The Southern Baptist Convention’s (SBC) ethics entity called on U.S. Senate leaders Oct. 19 to restore long-standing, pro-life policies excluded from newly released spending bills.
The Ethics & Religious Liberty Commission (ERLC) sent a letter expressing its opposition to the absence of the Hyde Amendment and other pro-life protections in the nine remaining spending measures for fiscal year 2022 unveiled Oct. 18.
Messengers to the SBC’s annual meeting in June approved a resolution that denounced any attempt to rescind the Hyde Amendment and urged the retention of all pro-life “riders,” which must be approved each year in spending bills. It is estimated the Hyde Amendment, which has barred federal funds in Medicaid and other programs from paying for abortions in every year since 1976, has saved the lives of about 2½ million unborn children.
“We have grave concerns about the appropriations bills the Senate released that strip all pro-life protections, including the lifesaving Hyde Amendment,” said Chelsea Sobolik, the ERLC’s director of public policy, in written comments.
“The ERLC strongly urges the Senate to reinstate this and other lifesaving provisions in order to protect precious preborn babies and defend the consciences of Americans.”
After Sen. Patrick Leahy, D-Vt., chairman of the Appropriations Committee, released the remaining spending bills, the lead Republican member of the committee, Sen. Richard Shelby of Alabama, criticized their partisan nature. The spending proposals “are filled with poison pills” and have removed “important legacy riders” on such issues as abortion, Shelby said in a written release.
In the ERLC letter, acting ERLC President Brent Leatherwood said, “[W]e strongly object to tax dollars being used for what we believe to be a great moral wrong. These amendments save lives and protect American consciences.”
Leatherwood told Senate leaders the removal of pro-life protections is “unacceptable in the minds of countless constituents who do not want a dime of their resources supporting the abortion industry in any way, shape or form.”
He also noted the measures prevent organizations “that do not adhere to the ever-shifting notions of sexual orientation and gender identity ideology” from receiving funds from the Department of Health and Human Services.
In addition to removing the Hyde Amendment, the bills, Shelby said in a news release, also exclude the:
- Weldon Amendment, which has barred since 2004 funding for government programs that discriminate against health care individuals or institutions that object to abortion.
- Dornan Amendment, which was first adopted in 1988 and has barred in most of the years since federal and congressionally approved local funds from paying for abortions in the District of Columbia.
- Smith Amendment, which has barred in nearly every year since 1984 federal employee health plans from paying for abortions.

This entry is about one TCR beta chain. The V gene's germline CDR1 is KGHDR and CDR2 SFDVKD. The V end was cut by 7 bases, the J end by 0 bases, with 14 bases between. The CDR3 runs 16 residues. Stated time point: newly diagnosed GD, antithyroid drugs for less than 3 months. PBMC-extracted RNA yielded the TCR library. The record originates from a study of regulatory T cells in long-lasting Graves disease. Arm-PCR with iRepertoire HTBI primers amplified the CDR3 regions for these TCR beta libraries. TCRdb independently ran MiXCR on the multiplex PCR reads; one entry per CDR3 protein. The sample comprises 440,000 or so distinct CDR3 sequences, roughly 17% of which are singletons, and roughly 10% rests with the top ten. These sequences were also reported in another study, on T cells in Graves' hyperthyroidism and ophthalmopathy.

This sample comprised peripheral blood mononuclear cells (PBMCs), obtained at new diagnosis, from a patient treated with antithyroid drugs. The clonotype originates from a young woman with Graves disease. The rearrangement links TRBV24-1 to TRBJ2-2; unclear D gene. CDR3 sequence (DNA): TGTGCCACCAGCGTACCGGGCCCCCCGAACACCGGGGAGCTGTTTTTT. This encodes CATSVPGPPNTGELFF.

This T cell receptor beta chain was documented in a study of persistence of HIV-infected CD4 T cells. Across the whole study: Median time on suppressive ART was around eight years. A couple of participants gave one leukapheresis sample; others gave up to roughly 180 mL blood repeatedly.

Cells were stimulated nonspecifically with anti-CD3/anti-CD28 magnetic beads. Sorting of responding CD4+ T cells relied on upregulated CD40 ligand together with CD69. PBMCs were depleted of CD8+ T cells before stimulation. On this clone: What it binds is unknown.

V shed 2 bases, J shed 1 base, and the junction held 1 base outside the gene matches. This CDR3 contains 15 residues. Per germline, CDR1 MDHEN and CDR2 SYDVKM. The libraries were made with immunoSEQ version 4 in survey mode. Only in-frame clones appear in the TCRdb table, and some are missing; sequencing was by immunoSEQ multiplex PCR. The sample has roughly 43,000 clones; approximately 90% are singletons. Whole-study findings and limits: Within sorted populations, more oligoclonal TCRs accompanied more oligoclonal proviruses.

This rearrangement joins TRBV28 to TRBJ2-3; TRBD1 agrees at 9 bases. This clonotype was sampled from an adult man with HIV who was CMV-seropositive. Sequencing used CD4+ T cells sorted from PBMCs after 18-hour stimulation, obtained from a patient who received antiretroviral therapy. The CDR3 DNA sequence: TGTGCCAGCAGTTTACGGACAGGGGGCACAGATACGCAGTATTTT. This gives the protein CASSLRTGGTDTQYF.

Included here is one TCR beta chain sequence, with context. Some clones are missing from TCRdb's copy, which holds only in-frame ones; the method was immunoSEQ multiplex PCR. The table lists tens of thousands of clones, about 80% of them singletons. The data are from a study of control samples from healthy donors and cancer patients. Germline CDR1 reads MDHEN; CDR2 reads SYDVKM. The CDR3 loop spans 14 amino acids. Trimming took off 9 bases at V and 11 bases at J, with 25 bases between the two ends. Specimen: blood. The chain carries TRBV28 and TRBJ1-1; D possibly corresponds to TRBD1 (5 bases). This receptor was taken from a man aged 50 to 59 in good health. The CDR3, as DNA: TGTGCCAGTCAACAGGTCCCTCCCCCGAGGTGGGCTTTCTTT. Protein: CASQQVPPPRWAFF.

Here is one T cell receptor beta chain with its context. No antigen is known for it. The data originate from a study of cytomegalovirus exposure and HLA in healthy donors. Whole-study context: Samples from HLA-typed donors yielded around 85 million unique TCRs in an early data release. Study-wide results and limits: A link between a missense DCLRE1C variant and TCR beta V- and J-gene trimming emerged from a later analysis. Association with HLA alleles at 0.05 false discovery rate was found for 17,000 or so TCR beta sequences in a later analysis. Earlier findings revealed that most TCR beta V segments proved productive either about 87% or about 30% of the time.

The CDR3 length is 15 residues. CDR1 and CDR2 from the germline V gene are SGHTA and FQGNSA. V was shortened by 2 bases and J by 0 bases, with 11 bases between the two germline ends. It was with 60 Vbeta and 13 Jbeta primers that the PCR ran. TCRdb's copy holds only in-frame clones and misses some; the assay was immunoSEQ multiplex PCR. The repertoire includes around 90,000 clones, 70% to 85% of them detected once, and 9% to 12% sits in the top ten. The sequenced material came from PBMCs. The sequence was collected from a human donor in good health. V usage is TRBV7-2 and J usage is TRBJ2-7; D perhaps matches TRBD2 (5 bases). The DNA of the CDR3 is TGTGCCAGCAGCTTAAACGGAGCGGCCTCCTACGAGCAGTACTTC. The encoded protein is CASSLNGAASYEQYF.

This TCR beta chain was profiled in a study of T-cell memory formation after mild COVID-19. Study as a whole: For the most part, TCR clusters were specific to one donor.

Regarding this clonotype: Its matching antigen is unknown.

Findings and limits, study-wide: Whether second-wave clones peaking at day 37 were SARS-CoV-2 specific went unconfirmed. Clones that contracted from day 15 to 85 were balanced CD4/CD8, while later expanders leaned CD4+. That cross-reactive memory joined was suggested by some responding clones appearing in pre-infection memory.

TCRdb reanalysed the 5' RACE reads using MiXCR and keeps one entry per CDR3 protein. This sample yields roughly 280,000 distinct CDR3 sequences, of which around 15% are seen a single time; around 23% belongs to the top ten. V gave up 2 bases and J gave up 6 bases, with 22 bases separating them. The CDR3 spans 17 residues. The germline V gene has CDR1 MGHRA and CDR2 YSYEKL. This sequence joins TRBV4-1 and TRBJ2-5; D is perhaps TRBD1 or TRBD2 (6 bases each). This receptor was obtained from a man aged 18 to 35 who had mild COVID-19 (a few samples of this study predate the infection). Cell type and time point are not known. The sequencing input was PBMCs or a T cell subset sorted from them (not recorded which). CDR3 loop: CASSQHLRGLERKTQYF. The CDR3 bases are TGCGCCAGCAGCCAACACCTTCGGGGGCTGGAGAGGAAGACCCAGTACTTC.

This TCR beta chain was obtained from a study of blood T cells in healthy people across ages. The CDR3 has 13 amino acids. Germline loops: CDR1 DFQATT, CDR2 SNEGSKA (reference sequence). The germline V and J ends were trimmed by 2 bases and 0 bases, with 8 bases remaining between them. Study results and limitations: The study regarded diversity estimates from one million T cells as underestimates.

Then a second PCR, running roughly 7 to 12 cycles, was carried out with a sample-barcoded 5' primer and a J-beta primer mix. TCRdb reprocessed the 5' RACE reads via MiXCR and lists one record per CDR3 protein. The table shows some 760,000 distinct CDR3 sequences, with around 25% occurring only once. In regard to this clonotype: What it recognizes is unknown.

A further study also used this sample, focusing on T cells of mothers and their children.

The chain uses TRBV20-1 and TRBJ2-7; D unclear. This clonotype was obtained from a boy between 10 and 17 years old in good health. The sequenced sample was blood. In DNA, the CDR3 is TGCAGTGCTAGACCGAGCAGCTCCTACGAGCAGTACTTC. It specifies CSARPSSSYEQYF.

Also included in the spending legislation, Shelby said, are measures that:
- Codify revocation of what is commonly known as the Mexico City Policy, which bars organizations from receiving federal funds unless they agree not to perform or promote abortions internationally.
- Mandate recipients of Title X family planning funds provide drugs, counseling and referrals for abortion and increases funding for the program by 75%.
- Cripple the Kemp-Kasten Amendment, a 1985 measure that bans overseas family planning money from going to any organization that is involved in a program of forced abortion or sterilization.
- Expand funding by $22.5 million to the United Nations Population Fund, which has been linked to support of a Chinese population-control program that includes coercive abortions and sterilizations.
The ERLC has urged retention in spending legislation of the Hyde Amendment and other pro-life “riders” in multiple letters this year to the Democratic-controlled Congress. The commission, which has worked for a comprehensive ban on federal funding of abortion, included the protection of pro-life “riders” in spending legislation as one of its priorities in its 2021 Public Policy Agenda.
The 100-seat Senate is evenly divided by party, and Democratic Sen. Joe Manchin of West Virginia has given hope to pro-lifers by declaring his support for the Hyde Amendment. In July, the House of Representatives approved spending bills that removed the Hyde Amendment and other pro-life measures.
While Hyde has received backing from a significant percentage of pro-choice advocates in the past, Democratic opposition to the amendment has grown in recent years. President Joe Biden supported the amendment during his 36 years in the U.S. Senate, but he reversed his position in 2019 while running for the Democratic presidential nomination.
The Hyde Amendment has saved the lives of more than 2.4 million unborn children since its inception, according to an estimate in July 2020 by Michael New, veteran researcher and associate scholar of the pro-life Charlotte Lozier Institute.
The ERLC’s letter went to Senate Majority Leader Charles Schumer, D-N.Y., and Minority Leader Mitch McConnell, R-Ky., as well as Leahy and Shelby.
(EDITOR’S NOTE – Tom Strode is Washington bureau chief for Baptist Press.)